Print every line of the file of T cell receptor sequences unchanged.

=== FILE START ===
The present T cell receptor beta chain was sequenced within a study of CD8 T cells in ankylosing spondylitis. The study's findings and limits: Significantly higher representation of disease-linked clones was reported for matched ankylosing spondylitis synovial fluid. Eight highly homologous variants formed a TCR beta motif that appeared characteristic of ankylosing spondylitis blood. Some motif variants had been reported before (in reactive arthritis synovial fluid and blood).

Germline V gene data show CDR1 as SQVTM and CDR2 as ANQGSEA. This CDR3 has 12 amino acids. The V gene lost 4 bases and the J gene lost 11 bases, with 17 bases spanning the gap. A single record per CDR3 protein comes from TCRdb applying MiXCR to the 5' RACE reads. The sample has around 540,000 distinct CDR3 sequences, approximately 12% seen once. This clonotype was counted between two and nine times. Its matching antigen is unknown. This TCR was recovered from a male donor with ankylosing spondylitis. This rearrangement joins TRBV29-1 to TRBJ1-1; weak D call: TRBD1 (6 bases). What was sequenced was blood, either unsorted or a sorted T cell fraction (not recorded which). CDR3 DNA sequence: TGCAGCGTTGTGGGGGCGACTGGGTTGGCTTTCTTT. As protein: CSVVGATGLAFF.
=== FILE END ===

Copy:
The present T cell receptor beta chain was sequenced within a study of CD8 T cells in ankylosing spondylitis. The study's findings and limits: Significantly higher representation of disease-linked clones was reported for matched ankylosing spondylitis synovial fluid. Eight highly homologous variants formed a TCR beta motif that appeared characteristic of ankylosing spondylitis blood. Some motif variants had been reported before (in reactive arthritis synovial fluid and blood).

Germline V gene data show CDR1 as SQVTM and CDR2 as ANQGSEA. This CDR3 has 12 amino acids. The V gene lost 4 bases and the J gene lost 11 bases, with 17 bases spanning the gap. A single record per CDR3 protein comes from TCRdb applying MiXCR to the 5' RACE reads. The sample has around 540,000 distinct CDR3 sequences, approximately 12% seen once. This clonotype was counted between two and nine times. Its matching antigen is unknown. This TCR was recovered from a male donor with ankylosing spondylitis. This rearrangement joins TRBV29-1 to TRBJ1-1; weak D call: TRBD1 (6 bases). What was sequenced was blood, either unsorted or a sorted T cell fraction (not recorded which). CDR3 DNA sequence: TGCAGCGTTGTGGGGGCGACTGGGTTGGCTTTCTTT. As protein: CSVVGATGLAFF.